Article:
Men wishing to challenge masculinity do not achieve their goal by reinforcing the very thing that oppresses us: gender stereotypes. A man who believes he is a woman by wearing a dress does not ‘queer’ or ‘subvert’ gender. Instead, he enshrines gender because he adopts a sex stereotype — validating the false notion that certain behaviours are indicative of sex. Despite the claims of Queer Theorists like Judith Butler, there is little subversive about it. A man enjoying the taboo of ‘women’s clothes’ mocks and reinforces our oppression as women, but for women femininity is the corset we must endure. When people take on the identities of oppressed groups, their experience is superficial and fun, as Ekman wrote:

‘The oppressed is keenly aware of the humanity of the privileged. For the privileged, on the other hand, the oppressed is an enigma living in a magical, half-human world. The fantasy of the privileged is having the ability to wallow in this world. He wallows around and shouts: I am just like you! I am the slut, the junkie and the factory worker! He buys the same clothes at the same shop but wears them wrong, he picks up a few slang words but says them at the wrong times, he thinks that everything is a festive orgy. It is so embarrassing to watch that you have to look away’.  

Elkman (2013)

Many men may abhor the notion and practices of masculinity (and it is right they should) but the answer is to deconstruct gender, not reinforce it. I am as disgusted with dainty ‘girly’ dolls and flowing dresses. However, the equivalent stereotypical imagery for men conditions them be models of dominance. Those of us who are socialists note the capitalist motivation of this marketing of ‘gender’. No longer are toys just toys, but gender provides an opportunity for a boys version and girls version of the same toy (often simply one in pink and one in blue), meaning double the profits for companies if children of different sexes won’t share a ‘neutral’ item. It is not merely a means of selling goods and services, but it reinforces the power of the most wealthy. Gender translates as economic, material and ideological power over women, and reinforces the largely white male 1%’s power over all women and the vast majority of men.

Men conforming to masculinity enforces the sexual oppression of  women. Dominance and control, as well as other things we associate with masculinity, combine to place men above women in our society.

The ideology of transgenderism and gender identity allows the expansion of the male domain and corresponding colonisation of female spaces. It caters to individualism and men’s sense of entitlement — to defy materialism and biology with a simple declaration of womanhood. Men’s sexual power is the currency that transgenderism trades on. If women were to make similarly outlandish declarations about their ‘identities’, it would not be so readily believed. We believe what men say when it comes to sex because they are men. We don’t believe what women say when it comes to sex because they are women. Gender identity is the new battleground of sexual politics.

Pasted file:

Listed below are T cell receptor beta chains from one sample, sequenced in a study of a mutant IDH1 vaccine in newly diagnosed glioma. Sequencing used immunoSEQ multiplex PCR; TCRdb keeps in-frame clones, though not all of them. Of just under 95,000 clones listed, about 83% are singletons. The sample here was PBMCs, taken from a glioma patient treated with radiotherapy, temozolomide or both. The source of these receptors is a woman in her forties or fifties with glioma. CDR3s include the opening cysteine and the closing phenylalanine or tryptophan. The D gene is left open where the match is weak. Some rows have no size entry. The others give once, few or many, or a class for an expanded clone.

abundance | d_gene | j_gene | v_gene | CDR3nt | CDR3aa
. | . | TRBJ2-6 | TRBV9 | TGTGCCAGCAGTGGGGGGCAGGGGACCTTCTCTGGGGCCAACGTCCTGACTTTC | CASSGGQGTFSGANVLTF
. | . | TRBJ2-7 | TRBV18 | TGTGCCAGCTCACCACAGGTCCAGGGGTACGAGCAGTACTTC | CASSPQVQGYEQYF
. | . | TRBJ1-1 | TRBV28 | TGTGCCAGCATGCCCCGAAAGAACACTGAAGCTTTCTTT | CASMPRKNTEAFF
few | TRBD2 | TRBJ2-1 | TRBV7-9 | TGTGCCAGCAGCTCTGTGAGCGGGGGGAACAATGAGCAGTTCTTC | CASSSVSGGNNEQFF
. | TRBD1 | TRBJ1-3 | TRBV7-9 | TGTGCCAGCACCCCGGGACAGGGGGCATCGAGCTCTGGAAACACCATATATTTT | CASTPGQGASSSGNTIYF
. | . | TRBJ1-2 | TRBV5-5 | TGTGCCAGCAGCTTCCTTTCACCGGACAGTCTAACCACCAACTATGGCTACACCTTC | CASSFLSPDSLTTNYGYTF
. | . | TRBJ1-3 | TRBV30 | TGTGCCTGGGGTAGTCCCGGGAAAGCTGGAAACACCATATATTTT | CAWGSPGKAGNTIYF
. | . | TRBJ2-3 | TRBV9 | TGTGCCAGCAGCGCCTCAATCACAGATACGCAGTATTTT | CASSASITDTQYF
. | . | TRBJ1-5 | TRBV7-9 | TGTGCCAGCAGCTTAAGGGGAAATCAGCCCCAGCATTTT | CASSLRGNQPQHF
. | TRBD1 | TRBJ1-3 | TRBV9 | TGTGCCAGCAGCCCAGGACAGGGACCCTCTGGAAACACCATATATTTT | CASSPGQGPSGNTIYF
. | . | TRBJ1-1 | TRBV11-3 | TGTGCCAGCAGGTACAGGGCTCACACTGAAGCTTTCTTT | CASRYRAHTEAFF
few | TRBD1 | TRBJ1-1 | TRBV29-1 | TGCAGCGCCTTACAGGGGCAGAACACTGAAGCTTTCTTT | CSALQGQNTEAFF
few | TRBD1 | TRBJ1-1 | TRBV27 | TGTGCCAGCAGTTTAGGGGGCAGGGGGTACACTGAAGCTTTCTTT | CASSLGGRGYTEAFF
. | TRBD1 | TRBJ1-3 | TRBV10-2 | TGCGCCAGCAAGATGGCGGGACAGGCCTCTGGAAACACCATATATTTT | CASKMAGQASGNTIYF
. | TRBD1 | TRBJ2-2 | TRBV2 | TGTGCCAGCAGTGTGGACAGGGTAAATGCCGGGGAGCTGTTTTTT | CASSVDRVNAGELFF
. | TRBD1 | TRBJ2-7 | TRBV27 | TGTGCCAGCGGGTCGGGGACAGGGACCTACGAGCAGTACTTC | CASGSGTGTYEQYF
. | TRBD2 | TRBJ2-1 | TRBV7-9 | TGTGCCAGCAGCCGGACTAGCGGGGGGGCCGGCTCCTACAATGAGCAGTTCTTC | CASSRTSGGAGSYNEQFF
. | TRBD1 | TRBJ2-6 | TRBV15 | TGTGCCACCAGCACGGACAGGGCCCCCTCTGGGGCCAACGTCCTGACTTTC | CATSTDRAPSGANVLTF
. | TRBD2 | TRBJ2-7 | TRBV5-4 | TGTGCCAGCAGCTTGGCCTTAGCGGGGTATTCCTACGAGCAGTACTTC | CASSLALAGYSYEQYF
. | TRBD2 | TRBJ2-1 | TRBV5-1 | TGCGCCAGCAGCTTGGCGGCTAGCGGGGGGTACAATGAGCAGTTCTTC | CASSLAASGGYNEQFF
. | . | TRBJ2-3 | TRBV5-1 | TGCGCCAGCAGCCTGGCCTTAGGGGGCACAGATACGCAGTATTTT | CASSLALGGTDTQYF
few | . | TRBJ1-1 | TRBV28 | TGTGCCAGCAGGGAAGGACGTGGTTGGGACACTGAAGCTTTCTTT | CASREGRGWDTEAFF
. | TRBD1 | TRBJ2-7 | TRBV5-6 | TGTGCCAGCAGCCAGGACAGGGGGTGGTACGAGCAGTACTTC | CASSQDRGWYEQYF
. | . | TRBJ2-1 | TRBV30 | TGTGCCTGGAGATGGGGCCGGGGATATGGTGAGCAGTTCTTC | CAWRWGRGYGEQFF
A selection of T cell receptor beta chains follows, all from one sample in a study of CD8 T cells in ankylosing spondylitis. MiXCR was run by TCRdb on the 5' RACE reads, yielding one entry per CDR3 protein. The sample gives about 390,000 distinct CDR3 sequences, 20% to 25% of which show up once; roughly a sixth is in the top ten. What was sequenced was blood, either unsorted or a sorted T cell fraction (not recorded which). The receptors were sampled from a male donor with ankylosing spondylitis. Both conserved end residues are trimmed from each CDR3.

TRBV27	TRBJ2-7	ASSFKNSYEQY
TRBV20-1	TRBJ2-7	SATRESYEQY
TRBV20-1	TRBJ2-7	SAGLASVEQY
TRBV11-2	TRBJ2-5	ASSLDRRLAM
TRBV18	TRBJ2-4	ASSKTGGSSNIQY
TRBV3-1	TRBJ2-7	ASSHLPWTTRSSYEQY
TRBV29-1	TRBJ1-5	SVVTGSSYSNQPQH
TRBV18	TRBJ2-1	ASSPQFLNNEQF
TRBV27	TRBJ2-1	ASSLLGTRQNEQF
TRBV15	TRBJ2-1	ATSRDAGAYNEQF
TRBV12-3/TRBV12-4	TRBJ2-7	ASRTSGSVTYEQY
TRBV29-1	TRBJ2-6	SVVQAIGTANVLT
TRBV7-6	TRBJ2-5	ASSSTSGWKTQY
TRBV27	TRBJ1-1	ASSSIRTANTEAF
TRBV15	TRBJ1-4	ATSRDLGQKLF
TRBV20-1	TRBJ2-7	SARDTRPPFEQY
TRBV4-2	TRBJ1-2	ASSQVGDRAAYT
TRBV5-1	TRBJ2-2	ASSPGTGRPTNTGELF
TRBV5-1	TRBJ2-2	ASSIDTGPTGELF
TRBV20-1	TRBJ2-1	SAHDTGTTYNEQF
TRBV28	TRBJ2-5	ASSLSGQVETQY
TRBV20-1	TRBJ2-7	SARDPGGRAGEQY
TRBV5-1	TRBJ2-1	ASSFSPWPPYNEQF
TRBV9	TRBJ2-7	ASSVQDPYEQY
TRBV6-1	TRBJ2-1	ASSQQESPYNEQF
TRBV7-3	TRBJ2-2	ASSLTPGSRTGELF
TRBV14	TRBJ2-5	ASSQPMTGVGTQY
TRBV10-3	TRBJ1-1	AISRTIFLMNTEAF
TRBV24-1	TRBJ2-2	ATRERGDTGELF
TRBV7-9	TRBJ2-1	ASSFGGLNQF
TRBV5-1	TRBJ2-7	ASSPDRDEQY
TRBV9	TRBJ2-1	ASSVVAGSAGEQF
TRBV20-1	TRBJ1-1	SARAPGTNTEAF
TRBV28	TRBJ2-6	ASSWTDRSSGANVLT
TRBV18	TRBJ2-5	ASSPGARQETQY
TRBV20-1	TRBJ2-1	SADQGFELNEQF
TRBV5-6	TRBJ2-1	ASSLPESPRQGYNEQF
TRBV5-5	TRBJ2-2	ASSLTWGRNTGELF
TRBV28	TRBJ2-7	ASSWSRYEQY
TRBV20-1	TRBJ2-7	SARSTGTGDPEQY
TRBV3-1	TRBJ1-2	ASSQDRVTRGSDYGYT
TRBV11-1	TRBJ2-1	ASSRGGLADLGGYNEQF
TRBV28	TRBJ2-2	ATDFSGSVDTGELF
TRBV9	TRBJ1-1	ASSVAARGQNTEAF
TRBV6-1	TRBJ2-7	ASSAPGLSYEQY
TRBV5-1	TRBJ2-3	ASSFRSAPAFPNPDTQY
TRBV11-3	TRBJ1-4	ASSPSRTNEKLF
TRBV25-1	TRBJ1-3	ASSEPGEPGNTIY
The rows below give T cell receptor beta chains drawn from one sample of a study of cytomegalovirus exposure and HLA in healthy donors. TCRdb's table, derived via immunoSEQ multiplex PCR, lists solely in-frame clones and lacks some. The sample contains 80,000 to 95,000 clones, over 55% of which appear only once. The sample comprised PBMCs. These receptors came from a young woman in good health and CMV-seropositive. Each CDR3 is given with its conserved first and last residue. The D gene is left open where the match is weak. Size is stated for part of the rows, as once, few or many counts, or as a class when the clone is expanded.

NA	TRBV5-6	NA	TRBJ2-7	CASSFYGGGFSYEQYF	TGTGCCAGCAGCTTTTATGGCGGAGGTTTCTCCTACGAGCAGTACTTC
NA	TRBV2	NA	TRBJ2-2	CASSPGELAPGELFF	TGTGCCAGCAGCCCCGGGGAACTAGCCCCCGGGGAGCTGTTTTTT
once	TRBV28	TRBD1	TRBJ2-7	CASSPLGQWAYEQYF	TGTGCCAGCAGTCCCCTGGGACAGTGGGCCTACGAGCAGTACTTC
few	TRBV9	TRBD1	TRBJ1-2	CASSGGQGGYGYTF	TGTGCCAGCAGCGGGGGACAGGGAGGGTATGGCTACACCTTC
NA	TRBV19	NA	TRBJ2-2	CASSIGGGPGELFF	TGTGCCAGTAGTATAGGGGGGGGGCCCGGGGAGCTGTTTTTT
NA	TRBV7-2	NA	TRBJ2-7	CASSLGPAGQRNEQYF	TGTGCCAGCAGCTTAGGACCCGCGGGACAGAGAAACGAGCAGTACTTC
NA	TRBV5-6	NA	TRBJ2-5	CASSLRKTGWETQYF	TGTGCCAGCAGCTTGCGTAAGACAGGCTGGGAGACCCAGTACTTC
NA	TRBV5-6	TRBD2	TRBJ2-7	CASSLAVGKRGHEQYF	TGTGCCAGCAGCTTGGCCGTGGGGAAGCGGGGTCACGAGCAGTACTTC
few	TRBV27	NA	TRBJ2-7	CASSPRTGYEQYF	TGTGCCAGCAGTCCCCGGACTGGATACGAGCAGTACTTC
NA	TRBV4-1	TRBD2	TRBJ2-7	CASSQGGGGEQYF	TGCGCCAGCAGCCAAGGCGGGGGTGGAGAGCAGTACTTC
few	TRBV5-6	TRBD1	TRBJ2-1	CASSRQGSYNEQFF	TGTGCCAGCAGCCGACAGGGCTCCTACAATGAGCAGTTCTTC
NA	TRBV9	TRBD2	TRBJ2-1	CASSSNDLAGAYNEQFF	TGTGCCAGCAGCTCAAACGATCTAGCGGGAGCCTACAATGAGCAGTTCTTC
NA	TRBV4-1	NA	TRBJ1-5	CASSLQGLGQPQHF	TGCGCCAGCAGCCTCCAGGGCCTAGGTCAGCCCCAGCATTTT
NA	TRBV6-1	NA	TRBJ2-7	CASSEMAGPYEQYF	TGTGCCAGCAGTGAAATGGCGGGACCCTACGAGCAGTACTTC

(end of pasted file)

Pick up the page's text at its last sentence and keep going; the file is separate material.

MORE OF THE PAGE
Resistance to queer theory and gender identity politics has brought many women into feminism. I am sure that humans are capable of remaking the world without oppression as an organisation and functional force. As we struggle to rebuild a women’s liberation movement, two things need to happen: 

Firstly, women need to build a movement made up of women of all social classes, of all ethnicities, lesbian and heterosexual, young and old, women with disabilities and women without, women with children and women without children. Most of these differences are given social and political significance — reinforced throughout history, and upheld both ideologically and materially — to divide us and prevent collective organising. We must resist the identity-based categorisation of people.

Secondly, men must critically examine ‘masculinity’, in the same way that anti-racism campaigns examine social constructions of race. Those committed to anti-sexism can draw influence from actions of the 1970’s and 80’s, such as the creation of Men Against Sexism groups and their accompanying newsletter Achilles Heel. Given the advent of the internet, these would likely take new forms and be advertised/organised online. These sorts of groups and publications are a practical way in which men can contribute to fighting the sexual oppression of women. 

When feminists object to the propaganda of gender identity, we are not making statements of hatred. Our views are based upon historical, material fact. Gender identity politics refuses to acknowledge this. Instead, it redacts history and doctors reality. It ignores the material experiences of women in favour of the emotional experiences of men. It advances a divisive political agenda: to erase women as a sexual class by replacing sex with gender.

As a Marxist and lesbian feminist I cannot approach the liberation of women without a practical means of challenging oppression and discrimination.  This understanding must inform our approaches and raise our consciousness within the movement and inform its practice as a whole. 

4 thoughts on “Linda Bellos on Oppression

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  1. Thank you Linda Bellos: this is as simple, clear and convincing an explanation of the difference between sex and gender that I have had the pleasure to read. It will be my touchstone and I shall share it, particularly with those who remain confused by the issue. Very best wishes.

  2. Hello. May I know the full title of the book/text from where the quotation came from (Ekman, 2013)? Thanks.